Enough is enough- taking back our profession - page 3

the nursing declaration of independence the unanimous declaration of the 3.1 million nurses in the united states of america when in the course of human events, it becomes necessary for one... Read More

  1. Visit  GilaRRT profile page
    2
    How about we focus on taking back nursing from ourselves? Many of our problems are iatrogenic.
    Woodenpug and barbyann like this.
  2. Visit  PintheD profile page
    0
    Interesting discussion. Thanks OP. I'm going to check out the NNU.

    Coolhand - "I have my pitchfork and my torch, where we headed?" Can't get the visual out of my head, nor can I stop laughing!

    kcmylorn - "poop spas" !!! So so funny, yet oddly accurate! Also, great post.
  3. Visit  zoidberg profile page
    1
    just to keep this rolling... in the current state of things, NP education is inadequate. Np's should not be set free to practice independently because they will attempt to practice medicine, not nursing. NP's education is inferior to PA education, yet they somehow think they are entitled to independence to practice "nursing" while they actually intend to diagnose and prescribe. NP's would function best and most safely as a PA does: a physician extender. If an NP thinks they can be a person's primary care provider after 1 pathophys and 1 pharmacology course with under 1000 clinical hours, they are delusional and dangerous. They will miss something and someone will die. While I plan on becoming an NP, I will work with an MD because
    i want someone who spent a decade learning about the human body and what affects it. I know some may say this is anti-nursing, but it it pro-nursing. If NP's stopped trying to gain complete independence, maybe the focus could shift to helping nursing reach its goals for nurse practice and patient care, not NP practice, which IMO should be managed separately.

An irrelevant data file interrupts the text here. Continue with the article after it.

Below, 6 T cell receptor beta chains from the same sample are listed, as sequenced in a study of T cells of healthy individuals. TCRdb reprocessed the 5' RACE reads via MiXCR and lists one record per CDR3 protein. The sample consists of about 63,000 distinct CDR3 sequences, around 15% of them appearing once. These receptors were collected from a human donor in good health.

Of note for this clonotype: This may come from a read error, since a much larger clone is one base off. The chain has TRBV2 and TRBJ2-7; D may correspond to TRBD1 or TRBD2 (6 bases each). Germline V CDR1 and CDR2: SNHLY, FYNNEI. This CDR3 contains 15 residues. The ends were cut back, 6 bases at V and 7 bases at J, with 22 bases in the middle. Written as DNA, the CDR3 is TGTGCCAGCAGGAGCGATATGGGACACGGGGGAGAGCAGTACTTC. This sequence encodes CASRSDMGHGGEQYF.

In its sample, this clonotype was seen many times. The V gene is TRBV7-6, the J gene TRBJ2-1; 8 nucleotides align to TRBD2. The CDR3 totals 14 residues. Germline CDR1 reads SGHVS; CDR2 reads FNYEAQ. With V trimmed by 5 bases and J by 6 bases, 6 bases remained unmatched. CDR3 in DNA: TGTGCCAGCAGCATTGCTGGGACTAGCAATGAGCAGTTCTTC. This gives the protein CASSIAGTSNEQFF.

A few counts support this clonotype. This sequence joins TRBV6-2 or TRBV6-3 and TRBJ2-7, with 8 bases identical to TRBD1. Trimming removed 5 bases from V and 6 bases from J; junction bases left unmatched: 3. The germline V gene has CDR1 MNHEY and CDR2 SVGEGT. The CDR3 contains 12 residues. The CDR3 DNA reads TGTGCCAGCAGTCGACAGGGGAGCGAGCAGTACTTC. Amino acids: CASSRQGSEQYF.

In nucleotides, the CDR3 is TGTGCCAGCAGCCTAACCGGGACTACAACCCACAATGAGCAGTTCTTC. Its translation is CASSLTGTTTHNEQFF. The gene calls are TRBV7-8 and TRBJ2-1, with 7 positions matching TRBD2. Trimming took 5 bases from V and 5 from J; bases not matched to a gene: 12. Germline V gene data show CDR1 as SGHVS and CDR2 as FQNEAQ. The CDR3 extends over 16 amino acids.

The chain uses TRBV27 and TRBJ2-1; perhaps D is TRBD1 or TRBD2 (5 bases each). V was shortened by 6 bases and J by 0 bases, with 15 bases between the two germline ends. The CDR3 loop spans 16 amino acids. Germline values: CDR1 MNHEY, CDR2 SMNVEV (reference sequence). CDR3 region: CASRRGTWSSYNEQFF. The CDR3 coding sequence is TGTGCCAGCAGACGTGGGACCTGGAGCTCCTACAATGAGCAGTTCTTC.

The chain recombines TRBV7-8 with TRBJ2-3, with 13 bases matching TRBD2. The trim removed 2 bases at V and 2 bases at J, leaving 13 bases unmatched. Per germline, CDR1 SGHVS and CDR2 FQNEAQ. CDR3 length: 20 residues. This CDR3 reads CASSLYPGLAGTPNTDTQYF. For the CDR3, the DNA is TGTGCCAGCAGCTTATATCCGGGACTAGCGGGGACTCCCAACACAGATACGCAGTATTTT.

Aggie RN likes this.
  4. Visit  brainkandy87 profile page
    0
    Yeah, I agree fully with benm93. I have the utmost respect for NP's, because it's not "easy" to become an NP. It's just not as difficult to become an NP as it is an MD. That being said, there's a reason why it's harder to become an MD: education. I think there are a lot of good NP's out there that have had enough clinical experience to be good independent practitioners (heck, I work with an RN that has been around long enough he could be an independent practitioner), but I think that's more the exception than the rule. NP's and MD's should figure out a better way to collaborate, not fight to see if they can even coexist.


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